Nina Gerasymova-Persydska: Until we take on something it is unknown to us, and we can’t wish for that

Photo by Vincenzo Malagoli on Unsplash

One of the last interviews of the musicologist Nina Gerasymova-Persydska, documented by her pupil Ivan Kuzminskyi. It was first published under the title “Dialog with a Teacher” in Scientific Dialogues with N. O. Gerasymova-Persydska, editor Iryna Tukova, in 2017

One of Nina Gerasymova-Persydska’s main ideas for life and work was communicating with colleagues, friends, and students, and discussing new ideas and interesting music. Those who had an opportunity to study with Nina Oleksandrivna, were familiar with her unique manner of communication. First what impressed her interlocutor was a feeling that Nina Oleksandrivna was indeed listening to you. That’s why you were trying to listen to yourself more carefully and your additional internal editor would turn on. After speaking with Nina Oleksandrivna, your sense of awareness would not disappear but would always be there when you tried to write. It was as though Nina Oleksandrivna was present and you were having a conversation with her.

Nina Oleksandrivna was your main critic. Listening carefully to her thoughts and reactions, you could apply that thinking to your own thoughts. Nina Oleksandrivna’s sharp mind and extensive knowledge helped you to orient yourself more quickly in complicated situations, not only related to the musical world. For my generation as well as for those prior to mine the first meeting with Nina Oleksandrivna most often happened through her books when we, still being Music Academy (Conservatory) students, read her books, copied her articles hoping to find a new revelation, enlightenment, and a point of reliance.

Nina Oleksandrivna’s work had a massive influence on many musicians, and not only Ukrainian. That influence was of a light character. It was not visible from the outside, but it penetrated souls reliably and irrevocably. It woke up unknown thoughts and questions in curious ones and new images and feelings in dreamers.  Thanks to Nina Oleksandrivna’s work we were introduced to heritage of far and forgotten generations of our ancestors, to their dignity and enlightenment. We were becoming even more rooted in our own music culture, saw its richness and strength, and realized that that culture passed a long and complicated way. It was like a resurrection of Phoenix bird.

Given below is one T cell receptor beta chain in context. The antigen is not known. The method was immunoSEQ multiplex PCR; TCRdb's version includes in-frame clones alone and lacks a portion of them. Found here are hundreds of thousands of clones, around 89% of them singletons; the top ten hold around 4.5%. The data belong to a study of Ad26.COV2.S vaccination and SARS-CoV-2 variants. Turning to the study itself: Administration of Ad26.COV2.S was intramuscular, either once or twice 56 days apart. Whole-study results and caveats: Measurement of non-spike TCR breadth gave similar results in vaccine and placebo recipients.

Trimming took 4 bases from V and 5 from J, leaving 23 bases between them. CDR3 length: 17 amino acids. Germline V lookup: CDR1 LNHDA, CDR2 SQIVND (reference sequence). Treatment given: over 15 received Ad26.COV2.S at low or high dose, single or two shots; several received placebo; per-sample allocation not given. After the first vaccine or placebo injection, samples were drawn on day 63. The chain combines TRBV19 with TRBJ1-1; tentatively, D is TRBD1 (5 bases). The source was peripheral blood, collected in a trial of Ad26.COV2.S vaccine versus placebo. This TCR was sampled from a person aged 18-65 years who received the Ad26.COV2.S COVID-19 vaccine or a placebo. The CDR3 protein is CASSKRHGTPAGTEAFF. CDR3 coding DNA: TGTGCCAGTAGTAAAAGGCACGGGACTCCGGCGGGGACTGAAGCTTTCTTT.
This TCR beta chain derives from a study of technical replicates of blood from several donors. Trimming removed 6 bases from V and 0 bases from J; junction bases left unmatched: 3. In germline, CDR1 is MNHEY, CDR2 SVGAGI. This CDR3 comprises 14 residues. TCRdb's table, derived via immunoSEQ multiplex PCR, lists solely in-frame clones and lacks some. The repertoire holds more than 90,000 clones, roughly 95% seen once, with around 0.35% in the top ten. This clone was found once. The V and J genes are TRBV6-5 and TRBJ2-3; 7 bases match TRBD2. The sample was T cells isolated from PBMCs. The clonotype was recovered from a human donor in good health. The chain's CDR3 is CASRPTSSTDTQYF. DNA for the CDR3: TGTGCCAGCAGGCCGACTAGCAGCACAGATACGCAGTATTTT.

I am convinced that many readers would like to learn about Nina Oleksandrivna’s visions of the future of early Ukrainian music and discover something new and unexpected from her memoirs. Those themes were the main ones in my conversation with her.

Ivan Kuzminskyi: Every researcher has their own unique way of professional development. When did you first become interested in early Ukrainian music?

Nina Gerasymova-Persydska: My teacher, Onysiya Yakivna Schreyer-Tkachenko instructed me to explore the partbooks of partesny concerts (partesny from Latin partes – parts, voices; Ukrainian Baroque polychoral and polyphonic concerto genre). Onysiya Yakivna had connections with our library and especially cared that our library collection wouldn’t get lost during the war (World War II). Her wish was that ancient music was revived and heard by people. As a result, she requested that a handful of young teachers would also explore the partbooks of partesny concerts. Despite quite a few teachers being assigned this task, I was the only one that continued with the research.

In your opinion, why was Schreyer-Tkachenko ignited by exploration of early Ukrainian music?

It is obvious why. She was a historian, taught history of Ukrainian music and studied early Ukrainian music. Onysiya Yakivna was one of those people who felt the sharp need for widening knowledge of Ukraine. She probably had the same opinion concerning contemporary Ukrainian music, but I didn’t get the chance to have those conversations with her. We talked a lot about music in general and about early music, but not as early since maybe back then she wasn’t that interested.

Nina Gerasymova-Persydska with her mother

Were there any classes or special courses on the history of Ukrainian music when you studied at the conservatory?

God forbid, there was nothing like that. There was History of Ukrainian music where, like at other educational institutions, the emphasis was mainly on modern times. Our times (20th century), previous times – 19th century, 18 century – it was all more difficult. There were known works by the most popular composers, like Bortnyansky, Berezovsky but we were not introduced to more ancient materials.  In any case, I don’t remember nothing like that.

It was like this. Onysiya Schreyer-Tkachenko went to Poland to represent Ukraine on international conference and then she got interested in developing further knowledge of early Ukrainian music. Before the war (World War II) Onysiya Schreyer-Tkachenko studied manuscripts at libraries in Ukraine and Russia, where she learned about the partesny collections.  She herself published a few partesny works. She became interested in them and prepared them to be published but, probably later she didn’t have enough recourses to proceed. Onysiya Yakivna and I had many conversations on different topics during my first years at the conservatory. It was not the case that she chose me particularly, but it just happened that I continued (with those studies that she suggested).